WASHINGTON (AP) — In a story Feb. 28 about health care, The Associated Press incorrectly identified Rep. Cathy McMorris Rodgers as vice chairman of the Republican Conference. She is the chairman of the conference.
A corrected version of the story is below:
House GOP discuss health care alternative
House GOP talk about health care alternative amid deep divisions over viable option
By DONNA CASSATA
WASHINGTON (AP) — House Republican leaders took a small step on Friday toward pulling together a viable alternative to President Barack Obama's four-year-old health care law but faced deep divisions over whether the GOP caucus can coalesce around a comprehensive proposal.
Majority Leader Eric Cantor of Virginia met privately with Rep. Cathy McMorris Rodgers of Washington state, the chairman of the Republican Conference and three Republican committee chairmen — Budget's Paul Ryan of Wisconsin, Education's John Kline of Minnesota, and Ways and Means' Dave Camp of Michigan to discuss a way forward.
The session, which produced no legislation, comes in an election year in which Republicans see the unpopular law as their ticket to political victory in November. Democrats have struggled to defend the Affordable Care Act, especially vulnerable Senate incumbents whose fate could decide majority control.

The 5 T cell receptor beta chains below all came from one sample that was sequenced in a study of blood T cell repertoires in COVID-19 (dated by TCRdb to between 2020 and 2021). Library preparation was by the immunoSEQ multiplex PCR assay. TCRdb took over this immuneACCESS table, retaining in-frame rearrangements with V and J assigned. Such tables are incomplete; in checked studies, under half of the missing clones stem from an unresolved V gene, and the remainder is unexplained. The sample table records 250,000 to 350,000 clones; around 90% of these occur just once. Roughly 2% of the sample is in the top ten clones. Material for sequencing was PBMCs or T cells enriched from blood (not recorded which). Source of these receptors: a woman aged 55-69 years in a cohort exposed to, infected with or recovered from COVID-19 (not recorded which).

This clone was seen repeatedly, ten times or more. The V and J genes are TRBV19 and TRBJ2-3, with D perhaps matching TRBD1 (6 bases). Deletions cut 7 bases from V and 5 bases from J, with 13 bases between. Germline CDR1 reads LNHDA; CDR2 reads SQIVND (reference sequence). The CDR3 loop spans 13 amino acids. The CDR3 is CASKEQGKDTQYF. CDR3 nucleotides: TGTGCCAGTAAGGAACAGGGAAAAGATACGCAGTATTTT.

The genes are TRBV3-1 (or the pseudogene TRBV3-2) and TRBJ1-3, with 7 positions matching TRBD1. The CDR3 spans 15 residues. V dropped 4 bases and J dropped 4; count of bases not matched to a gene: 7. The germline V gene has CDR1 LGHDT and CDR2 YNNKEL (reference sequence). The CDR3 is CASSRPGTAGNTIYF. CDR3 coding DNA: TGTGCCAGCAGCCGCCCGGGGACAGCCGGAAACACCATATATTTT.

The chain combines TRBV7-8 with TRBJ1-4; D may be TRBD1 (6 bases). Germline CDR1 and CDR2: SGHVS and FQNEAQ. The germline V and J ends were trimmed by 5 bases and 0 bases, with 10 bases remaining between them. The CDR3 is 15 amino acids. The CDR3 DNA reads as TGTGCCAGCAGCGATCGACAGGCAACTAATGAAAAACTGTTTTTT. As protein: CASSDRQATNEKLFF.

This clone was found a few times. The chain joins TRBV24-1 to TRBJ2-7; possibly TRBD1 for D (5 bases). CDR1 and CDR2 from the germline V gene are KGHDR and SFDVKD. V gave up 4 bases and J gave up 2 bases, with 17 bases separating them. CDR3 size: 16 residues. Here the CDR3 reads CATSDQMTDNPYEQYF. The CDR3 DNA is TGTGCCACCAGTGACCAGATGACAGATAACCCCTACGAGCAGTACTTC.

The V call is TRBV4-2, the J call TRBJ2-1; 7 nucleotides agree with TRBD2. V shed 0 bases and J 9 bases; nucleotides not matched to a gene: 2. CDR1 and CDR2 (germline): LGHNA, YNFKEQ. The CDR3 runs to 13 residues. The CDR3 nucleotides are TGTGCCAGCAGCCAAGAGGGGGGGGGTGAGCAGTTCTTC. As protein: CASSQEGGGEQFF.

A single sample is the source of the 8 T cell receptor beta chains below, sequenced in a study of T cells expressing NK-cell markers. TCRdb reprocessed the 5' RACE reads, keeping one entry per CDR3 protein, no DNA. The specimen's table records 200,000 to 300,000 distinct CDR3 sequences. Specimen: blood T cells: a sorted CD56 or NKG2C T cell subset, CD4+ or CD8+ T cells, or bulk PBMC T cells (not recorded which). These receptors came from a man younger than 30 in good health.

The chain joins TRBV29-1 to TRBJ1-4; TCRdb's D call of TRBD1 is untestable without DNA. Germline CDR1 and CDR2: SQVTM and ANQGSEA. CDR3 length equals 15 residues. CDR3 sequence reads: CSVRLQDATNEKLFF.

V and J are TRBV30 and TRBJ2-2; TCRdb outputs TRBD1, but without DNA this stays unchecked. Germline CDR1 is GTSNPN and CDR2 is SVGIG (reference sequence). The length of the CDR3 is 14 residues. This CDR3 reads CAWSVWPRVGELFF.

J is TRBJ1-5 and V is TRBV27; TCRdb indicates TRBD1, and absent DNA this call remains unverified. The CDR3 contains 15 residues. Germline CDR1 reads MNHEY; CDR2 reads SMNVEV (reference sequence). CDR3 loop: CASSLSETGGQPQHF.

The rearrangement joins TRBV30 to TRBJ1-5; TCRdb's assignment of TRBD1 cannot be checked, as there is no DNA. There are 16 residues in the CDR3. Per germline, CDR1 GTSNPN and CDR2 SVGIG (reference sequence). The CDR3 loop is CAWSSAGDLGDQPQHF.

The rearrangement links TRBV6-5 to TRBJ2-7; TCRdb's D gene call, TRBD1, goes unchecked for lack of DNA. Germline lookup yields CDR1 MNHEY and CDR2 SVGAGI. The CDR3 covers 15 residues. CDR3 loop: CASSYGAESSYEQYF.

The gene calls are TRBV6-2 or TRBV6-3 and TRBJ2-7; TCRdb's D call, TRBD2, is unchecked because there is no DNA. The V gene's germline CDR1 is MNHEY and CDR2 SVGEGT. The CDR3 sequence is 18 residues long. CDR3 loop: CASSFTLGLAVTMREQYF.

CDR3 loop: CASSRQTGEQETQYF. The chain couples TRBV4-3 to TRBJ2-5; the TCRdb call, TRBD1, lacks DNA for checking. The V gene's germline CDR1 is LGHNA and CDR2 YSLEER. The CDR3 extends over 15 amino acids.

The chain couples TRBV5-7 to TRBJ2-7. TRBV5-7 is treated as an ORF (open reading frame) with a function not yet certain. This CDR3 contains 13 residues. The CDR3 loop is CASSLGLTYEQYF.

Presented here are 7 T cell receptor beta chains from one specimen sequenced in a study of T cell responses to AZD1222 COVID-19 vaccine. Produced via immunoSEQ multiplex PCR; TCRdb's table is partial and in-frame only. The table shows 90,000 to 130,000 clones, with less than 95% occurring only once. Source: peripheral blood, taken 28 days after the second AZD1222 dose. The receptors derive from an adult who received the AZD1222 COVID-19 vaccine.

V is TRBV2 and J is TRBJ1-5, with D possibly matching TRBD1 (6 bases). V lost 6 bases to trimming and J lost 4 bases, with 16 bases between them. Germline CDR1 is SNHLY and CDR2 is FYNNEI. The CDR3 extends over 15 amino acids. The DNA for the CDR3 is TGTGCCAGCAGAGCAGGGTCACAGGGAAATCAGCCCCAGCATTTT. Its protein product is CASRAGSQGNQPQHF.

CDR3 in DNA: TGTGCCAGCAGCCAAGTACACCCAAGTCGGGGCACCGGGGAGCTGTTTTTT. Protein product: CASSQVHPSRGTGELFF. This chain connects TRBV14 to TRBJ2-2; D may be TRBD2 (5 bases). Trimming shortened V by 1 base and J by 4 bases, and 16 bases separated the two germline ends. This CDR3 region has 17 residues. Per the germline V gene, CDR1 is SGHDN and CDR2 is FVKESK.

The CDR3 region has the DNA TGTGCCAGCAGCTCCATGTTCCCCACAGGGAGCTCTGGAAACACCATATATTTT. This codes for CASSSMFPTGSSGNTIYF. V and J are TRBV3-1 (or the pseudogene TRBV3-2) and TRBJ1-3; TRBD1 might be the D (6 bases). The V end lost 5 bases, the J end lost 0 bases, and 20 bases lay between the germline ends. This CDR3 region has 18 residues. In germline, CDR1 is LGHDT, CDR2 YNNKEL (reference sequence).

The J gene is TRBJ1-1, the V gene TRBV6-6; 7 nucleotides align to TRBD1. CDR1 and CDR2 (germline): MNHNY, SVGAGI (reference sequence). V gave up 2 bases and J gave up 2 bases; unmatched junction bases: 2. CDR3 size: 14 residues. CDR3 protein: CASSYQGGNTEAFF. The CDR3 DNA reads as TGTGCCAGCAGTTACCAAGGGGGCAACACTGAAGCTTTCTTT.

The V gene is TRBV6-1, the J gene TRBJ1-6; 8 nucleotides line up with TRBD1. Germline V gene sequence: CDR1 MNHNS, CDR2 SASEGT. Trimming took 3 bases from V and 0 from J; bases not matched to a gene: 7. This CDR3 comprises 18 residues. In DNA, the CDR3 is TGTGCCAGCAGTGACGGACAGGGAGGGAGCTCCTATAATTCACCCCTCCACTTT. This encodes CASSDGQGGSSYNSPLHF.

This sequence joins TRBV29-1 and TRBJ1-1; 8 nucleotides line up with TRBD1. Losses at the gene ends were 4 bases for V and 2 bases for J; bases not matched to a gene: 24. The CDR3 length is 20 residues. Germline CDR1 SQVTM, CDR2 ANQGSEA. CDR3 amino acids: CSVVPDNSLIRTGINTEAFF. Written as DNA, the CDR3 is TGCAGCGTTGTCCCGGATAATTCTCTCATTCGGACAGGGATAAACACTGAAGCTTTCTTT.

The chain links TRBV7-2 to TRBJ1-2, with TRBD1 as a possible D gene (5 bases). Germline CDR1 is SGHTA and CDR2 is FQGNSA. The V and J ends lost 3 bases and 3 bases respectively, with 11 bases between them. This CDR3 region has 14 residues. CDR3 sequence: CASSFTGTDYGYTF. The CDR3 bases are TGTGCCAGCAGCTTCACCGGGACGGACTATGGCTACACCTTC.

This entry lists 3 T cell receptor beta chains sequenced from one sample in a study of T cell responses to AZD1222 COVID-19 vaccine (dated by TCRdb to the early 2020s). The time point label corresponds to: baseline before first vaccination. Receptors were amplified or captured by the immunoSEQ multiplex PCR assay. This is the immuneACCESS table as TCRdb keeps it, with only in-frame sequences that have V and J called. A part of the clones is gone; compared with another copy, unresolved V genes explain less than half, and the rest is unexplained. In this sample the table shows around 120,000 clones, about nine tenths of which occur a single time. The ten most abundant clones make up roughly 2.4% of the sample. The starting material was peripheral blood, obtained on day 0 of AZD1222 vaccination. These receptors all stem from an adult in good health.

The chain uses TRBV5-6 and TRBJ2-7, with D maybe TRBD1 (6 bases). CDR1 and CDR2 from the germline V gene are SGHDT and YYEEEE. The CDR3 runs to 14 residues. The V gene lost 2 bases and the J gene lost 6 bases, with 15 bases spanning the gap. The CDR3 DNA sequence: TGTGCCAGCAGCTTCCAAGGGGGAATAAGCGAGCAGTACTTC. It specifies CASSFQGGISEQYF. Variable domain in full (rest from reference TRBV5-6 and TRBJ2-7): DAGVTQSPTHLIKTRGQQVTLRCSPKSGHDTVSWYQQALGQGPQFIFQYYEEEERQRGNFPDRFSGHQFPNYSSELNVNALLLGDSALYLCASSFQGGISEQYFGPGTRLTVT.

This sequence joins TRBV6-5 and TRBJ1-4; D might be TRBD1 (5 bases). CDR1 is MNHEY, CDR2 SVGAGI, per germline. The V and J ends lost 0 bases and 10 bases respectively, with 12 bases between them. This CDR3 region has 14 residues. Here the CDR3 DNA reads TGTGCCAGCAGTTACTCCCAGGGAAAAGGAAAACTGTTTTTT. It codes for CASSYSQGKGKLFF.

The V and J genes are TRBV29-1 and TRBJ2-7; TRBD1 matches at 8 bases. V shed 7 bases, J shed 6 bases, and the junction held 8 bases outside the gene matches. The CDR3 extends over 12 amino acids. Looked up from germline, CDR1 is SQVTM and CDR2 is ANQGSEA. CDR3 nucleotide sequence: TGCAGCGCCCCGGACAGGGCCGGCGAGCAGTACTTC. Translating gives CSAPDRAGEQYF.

The GOP expects to hold its House majority and sees a legitimate shot at gaining the six seats necessary to seize control of the Senate.
Republicans who have derided Obama's law have voted some 50 times to repeal, gut or change the Affordable Care Act, but they've been unable to unify around a credible alternative. The House is slated to vote next week on a measure that targets one element of the law, eliminating the penalty for individuals who fail to sign up for health care insurance.
House Speaker John Boehner, R-Ohio, says replacing "Obamacare" requires a discussion to sort through numerous proposals. He said his members have offered 126.
The difficulty for the GOP is division within the ranks over how and whether to proceed as well as what should be in the legislation. Among the major questions are whether to offer a comprehensive proposal or offer piecemeal measures, whether to keep the more popular elements of Obama's law such as leaving children on their parents plans until age 26, or scuttling the Affordable Care Act entirely.